Review my previous In The Edit posts for lots of tips on how to write tighter. Though I use many of them in Jen’s piece, today I want to focus on just one: Getting rid of information the reader doesn’t need or that doesn’t add substantially to the piece.

In the section, ‘I’m done with You’, where we learn that Dickson was angry at God, Jen originally included this quote: “There was a televangelist talking on the TV set at that moment, and I watched that man jabbering on and on and strutting on the stage.” But, Dickson had just said he was mad at God, so why diffuse that anger by including the televangelist?

Don’t get me wrong—it may have been an important part of Dickson’s thinking. But without a lot more explanation, the reader is not going to feel the same indignation. Better to get right to what he was feeling when he was angry with God.

You can see similar cuts made elsewhere in the track changes version of the article.

Stylin’ baby, stylin’

Each magazine, newspaper, or publishing house has a style guide they adhere to. Our go-to guide is the AP Stylebook, the preference for many newspapers and magazines. AP stands for Associated Press.

You’ll note in Jen’s original, she referred to Athol Dickson on second and subsequent references as Athol. But AP style is to default to last names on second references. (Exception in this article: When quoting Athol’s brother, also a Dickson, for clarity we used first and last names for both brothers.)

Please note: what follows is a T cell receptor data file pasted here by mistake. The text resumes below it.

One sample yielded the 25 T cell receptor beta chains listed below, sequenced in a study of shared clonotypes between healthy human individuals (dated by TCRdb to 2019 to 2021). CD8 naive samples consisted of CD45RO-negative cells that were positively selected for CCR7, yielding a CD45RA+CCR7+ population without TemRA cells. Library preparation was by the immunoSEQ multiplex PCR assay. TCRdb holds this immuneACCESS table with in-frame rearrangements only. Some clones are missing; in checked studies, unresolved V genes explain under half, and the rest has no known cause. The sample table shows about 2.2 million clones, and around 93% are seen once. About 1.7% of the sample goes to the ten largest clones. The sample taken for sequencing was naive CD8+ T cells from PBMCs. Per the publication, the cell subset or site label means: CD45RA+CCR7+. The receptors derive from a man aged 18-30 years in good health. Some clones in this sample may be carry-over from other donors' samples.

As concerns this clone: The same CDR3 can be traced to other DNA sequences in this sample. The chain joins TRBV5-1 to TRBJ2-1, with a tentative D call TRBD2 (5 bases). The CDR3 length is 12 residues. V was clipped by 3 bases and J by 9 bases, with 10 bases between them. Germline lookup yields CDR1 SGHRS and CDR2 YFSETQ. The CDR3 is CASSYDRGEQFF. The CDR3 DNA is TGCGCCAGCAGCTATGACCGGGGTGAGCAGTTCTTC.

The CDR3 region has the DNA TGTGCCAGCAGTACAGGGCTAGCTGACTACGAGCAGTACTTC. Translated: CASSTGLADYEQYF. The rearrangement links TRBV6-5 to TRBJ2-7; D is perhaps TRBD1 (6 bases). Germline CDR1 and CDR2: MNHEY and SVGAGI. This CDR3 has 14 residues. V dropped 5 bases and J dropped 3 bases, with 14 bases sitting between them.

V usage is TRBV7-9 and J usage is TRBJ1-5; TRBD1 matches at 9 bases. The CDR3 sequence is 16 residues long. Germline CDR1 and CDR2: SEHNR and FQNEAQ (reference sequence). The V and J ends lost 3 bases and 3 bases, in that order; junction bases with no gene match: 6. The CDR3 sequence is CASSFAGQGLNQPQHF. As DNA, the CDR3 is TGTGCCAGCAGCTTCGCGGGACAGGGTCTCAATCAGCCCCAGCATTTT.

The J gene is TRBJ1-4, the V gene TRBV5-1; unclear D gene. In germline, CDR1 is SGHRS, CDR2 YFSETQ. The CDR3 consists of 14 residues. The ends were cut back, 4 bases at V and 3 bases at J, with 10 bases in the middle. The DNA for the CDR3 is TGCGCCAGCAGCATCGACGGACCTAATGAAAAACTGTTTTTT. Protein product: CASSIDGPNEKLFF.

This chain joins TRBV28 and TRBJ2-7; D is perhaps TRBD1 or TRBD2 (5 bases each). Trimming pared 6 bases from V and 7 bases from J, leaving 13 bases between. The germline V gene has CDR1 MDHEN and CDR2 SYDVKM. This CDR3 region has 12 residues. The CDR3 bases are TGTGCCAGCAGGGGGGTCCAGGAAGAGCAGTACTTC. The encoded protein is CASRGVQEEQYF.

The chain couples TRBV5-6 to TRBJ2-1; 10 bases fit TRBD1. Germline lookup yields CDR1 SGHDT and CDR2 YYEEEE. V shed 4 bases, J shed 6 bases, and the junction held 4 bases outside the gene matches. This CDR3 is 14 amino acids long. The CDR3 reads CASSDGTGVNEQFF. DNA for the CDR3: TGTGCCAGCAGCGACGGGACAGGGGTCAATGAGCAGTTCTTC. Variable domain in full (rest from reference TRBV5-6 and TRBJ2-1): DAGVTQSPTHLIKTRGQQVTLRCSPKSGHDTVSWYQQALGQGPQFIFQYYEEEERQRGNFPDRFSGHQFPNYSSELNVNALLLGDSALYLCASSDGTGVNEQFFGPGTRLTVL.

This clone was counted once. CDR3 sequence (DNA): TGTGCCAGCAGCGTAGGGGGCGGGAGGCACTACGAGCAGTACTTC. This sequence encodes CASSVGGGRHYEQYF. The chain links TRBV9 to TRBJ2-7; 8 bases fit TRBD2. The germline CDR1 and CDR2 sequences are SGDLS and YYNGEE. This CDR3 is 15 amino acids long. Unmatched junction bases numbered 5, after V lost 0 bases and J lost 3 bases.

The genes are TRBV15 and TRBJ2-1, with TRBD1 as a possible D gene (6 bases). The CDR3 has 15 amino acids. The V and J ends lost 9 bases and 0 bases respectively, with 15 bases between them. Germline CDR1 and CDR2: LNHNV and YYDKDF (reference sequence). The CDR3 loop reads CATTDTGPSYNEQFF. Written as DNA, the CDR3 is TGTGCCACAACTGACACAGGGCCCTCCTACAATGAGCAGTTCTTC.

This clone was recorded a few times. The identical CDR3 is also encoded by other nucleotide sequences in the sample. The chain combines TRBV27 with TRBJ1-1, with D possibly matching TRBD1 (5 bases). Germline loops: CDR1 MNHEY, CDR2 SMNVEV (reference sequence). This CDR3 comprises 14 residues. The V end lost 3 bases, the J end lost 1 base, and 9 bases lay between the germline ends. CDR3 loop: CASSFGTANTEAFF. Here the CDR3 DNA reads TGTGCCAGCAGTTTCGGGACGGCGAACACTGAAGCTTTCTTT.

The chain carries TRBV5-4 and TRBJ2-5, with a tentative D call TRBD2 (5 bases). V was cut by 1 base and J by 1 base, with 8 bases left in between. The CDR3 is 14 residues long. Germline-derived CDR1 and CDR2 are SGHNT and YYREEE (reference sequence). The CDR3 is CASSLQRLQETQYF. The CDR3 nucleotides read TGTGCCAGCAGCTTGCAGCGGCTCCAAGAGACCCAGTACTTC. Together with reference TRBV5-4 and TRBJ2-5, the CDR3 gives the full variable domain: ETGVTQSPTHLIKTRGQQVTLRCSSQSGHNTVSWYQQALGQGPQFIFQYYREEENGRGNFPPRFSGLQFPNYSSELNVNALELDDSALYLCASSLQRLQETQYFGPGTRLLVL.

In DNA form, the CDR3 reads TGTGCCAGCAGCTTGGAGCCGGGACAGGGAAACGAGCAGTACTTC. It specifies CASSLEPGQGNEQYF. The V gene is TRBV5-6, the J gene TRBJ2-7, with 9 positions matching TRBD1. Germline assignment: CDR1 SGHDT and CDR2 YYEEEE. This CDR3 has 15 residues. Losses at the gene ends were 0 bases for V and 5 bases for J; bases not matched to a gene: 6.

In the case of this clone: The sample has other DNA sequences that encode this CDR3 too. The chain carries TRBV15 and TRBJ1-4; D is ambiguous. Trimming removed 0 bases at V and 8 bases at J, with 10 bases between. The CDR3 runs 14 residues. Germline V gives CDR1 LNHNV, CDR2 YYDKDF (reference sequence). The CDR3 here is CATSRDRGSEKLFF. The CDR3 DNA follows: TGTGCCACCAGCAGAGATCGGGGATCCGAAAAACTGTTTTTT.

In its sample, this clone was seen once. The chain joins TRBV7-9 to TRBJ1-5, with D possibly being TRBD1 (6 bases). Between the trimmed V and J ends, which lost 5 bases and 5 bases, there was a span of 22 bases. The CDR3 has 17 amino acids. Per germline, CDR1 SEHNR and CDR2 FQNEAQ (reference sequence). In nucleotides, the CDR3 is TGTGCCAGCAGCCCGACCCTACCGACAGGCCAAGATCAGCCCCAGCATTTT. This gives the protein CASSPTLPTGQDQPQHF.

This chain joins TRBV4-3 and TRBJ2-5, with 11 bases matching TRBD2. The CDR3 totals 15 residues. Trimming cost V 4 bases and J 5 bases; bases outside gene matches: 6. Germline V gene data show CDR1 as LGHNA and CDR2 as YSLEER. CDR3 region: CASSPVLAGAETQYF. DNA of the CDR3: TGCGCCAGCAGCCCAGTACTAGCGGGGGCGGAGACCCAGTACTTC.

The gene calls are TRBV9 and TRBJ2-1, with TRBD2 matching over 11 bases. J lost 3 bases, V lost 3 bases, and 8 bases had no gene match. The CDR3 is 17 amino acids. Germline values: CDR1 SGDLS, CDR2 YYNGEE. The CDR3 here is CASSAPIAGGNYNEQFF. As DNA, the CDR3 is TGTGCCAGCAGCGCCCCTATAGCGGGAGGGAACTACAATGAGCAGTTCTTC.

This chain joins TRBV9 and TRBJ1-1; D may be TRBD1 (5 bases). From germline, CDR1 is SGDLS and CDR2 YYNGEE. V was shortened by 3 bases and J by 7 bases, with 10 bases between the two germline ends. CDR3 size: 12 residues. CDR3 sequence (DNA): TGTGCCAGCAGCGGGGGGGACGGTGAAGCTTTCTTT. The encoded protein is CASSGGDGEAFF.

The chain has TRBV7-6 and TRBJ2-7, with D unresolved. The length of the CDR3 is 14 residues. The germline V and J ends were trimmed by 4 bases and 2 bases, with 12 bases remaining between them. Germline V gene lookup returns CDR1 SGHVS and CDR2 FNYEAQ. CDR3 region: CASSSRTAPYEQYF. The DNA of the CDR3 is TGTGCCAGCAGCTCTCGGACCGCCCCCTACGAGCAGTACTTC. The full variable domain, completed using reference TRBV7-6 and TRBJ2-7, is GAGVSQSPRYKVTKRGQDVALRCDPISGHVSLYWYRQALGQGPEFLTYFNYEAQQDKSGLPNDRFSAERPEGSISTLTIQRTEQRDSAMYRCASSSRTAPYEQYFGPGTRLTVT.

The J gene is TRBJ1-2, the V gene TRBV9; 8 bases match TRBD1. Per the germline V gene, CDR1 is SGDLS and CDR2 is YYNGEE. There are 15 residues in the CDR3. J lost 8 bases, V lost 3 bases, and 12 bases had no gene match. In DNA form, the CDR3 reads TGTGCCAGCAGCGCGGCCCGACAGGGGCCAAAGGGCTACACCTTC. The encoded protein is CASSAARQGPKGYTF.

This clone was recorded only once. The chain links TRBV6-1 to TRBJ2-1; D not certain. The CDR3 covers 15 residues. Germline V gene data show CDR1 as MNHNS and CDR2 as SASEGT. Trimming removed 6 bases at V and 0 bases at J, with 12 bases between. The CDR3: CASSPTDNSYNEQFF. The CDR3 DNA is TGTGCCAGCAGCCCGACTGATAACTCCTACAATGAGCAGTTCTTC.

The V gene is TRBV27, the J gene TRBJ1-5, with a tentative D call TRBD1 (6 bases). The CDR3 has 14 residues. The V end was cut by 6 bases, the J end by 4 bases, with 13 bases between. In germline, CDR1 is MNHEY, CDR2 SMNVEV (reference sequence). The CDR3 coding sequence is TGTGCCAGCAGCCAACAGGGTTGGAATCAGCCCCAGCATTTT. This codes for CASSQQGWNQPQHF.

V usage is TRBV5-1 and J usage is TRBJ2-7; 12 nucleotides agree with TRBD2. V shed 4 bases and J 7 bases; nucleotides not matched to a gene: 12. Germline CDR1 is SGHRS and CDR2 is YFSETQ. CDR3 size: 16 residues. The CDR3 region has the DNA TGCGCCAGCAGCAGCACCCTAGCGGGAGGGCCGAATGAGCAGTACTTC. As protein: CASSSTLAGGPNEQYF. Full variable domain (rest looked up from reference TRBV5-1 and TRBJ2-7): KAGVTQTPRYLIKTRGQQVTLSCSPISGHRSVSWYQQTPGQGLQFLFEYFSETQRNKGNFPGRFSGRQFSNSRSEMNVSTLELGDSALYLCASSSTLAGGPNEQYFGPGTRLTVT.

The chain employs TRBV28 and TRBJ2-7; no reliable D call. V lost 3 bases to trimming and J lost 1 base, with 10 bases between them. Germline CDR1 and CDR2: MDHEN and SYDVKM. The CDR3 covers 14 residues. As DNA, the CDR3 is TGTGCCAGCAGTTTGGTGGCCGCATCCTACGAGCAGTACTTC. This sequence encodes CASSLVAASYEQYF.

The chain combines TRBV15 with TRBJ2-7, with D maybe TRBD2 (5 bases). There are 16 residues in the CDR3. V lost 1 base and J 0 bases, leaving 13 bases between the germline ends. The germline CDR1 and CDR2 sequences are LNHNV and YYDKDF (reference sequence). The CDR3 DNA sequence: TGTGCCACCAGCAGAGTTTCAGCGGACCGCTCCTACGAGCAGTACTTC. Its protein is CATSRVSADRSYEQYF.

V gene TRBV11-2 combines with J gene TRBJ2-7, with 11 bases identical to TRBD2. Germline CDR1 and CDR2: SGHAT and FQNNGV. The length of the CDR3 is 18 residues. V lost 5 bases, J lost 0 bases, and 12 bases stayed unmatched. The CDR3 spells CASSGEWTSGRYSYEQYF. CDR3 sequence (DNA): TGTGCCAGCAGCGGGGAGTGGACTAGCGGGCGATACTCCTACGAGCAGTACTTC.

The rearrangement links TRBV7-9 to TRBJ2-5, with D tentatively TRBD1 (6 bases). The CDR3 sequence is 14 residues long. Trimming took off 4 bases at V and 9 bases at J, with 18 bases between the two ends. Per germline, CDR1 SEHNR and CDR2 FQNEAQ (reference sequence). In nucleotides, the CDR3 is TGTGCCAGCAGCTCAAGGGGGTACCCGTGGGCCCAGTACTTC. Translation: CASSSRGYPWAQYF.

Another style issue is the use of says instead of said for attribution. The thinking is this gives the article a stronger immediacy. Personally, I do not agree, but this is one area where I grit my teeth and go along with what is becoming standard practice.

Finally, in the style section, if you are sending an article or manuscript to an editor, it is still expected that you send it in double-spaced paragraphs, with half-inch indents, and a 12pt serif font such as Times New Roman. Unless you know with certainty, as Jen does, that your editor prefers another approach. (I prefer single-spaced, no indents, because I never edit on paper, only electronic.)

See my edited version, clean.

See the designed version from the ACFW Journal.



Jennifer, thanks for submitting this piece to In The Edit. As always, I enjoy working with your writing. Because you submitted, you are now eligible for a 25-percent discount on any of my editorial services.


If you would like to see your writing in a future In The Edit post, send a maximum of 350 words to opusmle (at) gmail (dot) com. Please send in Word format (.doc). You too can be eligible for a 25-percent discount.


Michael Ehret, for Writing On The Fine Line

In The Edit: Deborah Raney

Today’s In The Edit is a little different. Today I want to show you, by using a Deborah Raney example, ways that a good editor can help you make the most of the articles you write as you’re building your platform or your freelance business.

But, I do want to caution you as well. While it is permissible to repurpose an article—even wise—you need to be careful to not plagiarize yourself, as agent Steve Laube shares in his blog.

Deborah Raney
best-selling author of After All

The key, as best-selling author Deborah Raney suggests, is that each of these pieces, though about the same subject (how to incorporate the six senses into your fiction writing), are revised and re-edited with the audience in mind and each publisher was aware the article had been used before in another form.

I was not the editor on all of these pieces, but I did edit the versions that appeared in the Christian Writers Guild’s WordSmith ezine and the longer version in the ACFW Journal.